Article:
Scientists make groundbreaking discovery of cell nucleus structure crucial to understanding diseases

February 8, 2013

Genes relocated from their correct position in the nucleus cause them to malfunction and this may lead to the heart, blood vessels and muscles breaking down. This new discovery by A*STAR scientists may be the key to finding new cures in the future.

Scientists from Singapore and Germany have identified that the proteins lamin A (Lmna) and lamin B receptor (Lbr) are essential for holding silent genes in their correct position at the edge of the , in the form of heterochromatin. A deviation from their normal position will cause the genes to malfunction, leading to heart failure, vascular disease and muscle wasting.

For hundreds of years before this discovery, scientists were puzzled by why heterochromatin clustered at the edge of the nucleus and how it was relevant to normal cell function. This recent discovery will enable scientists to gain a better understanding of the diseases of the heart and muscles, and find cures for them in the future.

The findings by Audrey Wang and Colin Stewart of A*STAR's Institute of Medical Biology and Irina Solovei, Boris Joffe and Heinrich Leonhardt of the Ludwig Maximillian University in Munich, Germany, were recently published in the prestigious journal Cell.

The nucleus – the brain of the cell – carries all the information, in the form of chromatin necessary to help a cell grow, thrive, and reproduce, in the form of DNA packed into chromatin. Hence, understanding how chromatin is organised in the nucleus is important to understanding disease and normal processes such as ageing. The scientists showed that the two proteins lamin A and lamin B receptor are important to the organisation of chromatin in the nucleus. Using mouse models, they demonstrated that in the absence of the two proteins, heterochromatin collapsed into the nuclear centre. This disrupted and affected , resulting in muscle failure (Annex A).

Professor Stewart, Research and Assistant Director of IMB, said, "These findings will provide new insights into how diseases arise and may help explain how mutations in lamin proteins result in a variety of different syndromes. In particular, we are extending these findings to explore how changes in position may contribute to . Moving forward, we will collaborate with cardiologists and vascular clinicians at SGH and NUHS to translate these findings to benefit patients."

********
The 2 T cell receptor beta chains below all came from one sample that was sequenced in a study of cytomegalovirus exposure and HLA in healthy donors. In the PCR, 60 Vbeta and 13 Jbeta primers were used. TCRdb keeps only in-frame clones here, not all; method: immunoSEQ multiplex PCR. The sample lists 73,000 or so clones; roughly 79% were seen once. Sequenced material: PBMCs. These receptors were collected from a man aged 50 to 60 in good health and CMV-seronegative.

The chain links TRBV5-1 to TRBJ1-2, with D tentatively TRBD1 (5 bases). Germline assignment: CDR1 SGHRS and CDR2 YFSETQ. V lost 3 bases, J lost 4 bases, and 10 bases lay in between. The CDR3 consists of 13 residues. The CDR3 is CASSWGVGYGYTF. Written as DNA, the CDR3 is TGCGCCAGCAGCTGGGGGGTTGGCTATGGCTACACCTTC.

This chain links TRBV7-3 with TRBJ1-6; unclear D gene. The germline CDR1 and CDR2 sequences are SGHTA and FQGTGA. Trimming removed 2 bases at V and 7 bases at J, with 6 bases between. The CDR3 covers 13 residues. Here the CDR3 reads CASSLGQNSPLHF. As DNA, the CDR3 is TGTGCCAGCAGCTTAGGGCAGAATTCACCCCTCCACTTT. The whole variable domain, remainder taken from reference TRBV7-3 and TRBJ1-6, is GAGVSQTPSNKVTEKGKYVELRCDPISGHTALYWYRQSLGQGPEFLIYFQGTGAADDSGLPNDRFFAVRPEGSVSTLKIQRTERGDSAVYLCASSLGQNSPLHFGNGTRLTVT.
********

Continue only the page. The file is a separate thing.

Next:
Explore further: Uncovering the trail behind growing too old, too soon

More information: The research findings described in this news release can be found in Cell under the title "LBR and Lamin A/C Sequentially tether Peripheral Heterochromatin and Inversely Regulate Differentiation" by Irina Solovei et al., dx.doi.org/10.1016/j.cell.2013.01.009

Related Stories

Uncovering the trail behind growing too old, too soon

January 24, 2011

Scientists from A*STAR's Institute of Medical Biology (IMB) in Singapore and the University of Hong Kong's Department of Medicine have produced the world's first human cell model of progeria, a disease resulting in severe ...

Programming cells: The importance of the envelope

February 1, 2013

In a project that began with the retinal cells of nocturnal animals and has led to fundamental insights into the organization of genomic DNA, researchers from Ludwig-Maximilians-Universitaet (LMU) in Munich show how the nuclear ...

Recommended for you

Genomes uncover life's early history

August 24, 2015

A University of Manchester scientist is part of a team which has carried out one of the biggest ever analyses of genomes on life of all forms.

Rare nautilus sighted for the first time in three decades

August 25, 2015

In early August, biologist Peter Ward returned from the South Pacific with news that he encountered an old friend, one he hadn't seen in over three decades. The University of Washington professor had seen what he considers ...

Why a mutant rice called Big Grain1 yields such big grains

August 24, 2015

(Phys.org)—Rice is one of the most important staple crops grown by humans—very possibly the most important in history. With 4.3 billion inhabitants, Asia is home to 60 percent of the world's population, so it's unsurprising ...

0 comments

Please sign in to add a comment. Registration is free, and takes less than a minute. Read more

Click here to reset your password.
Sign in to get notified via email when new comments are made.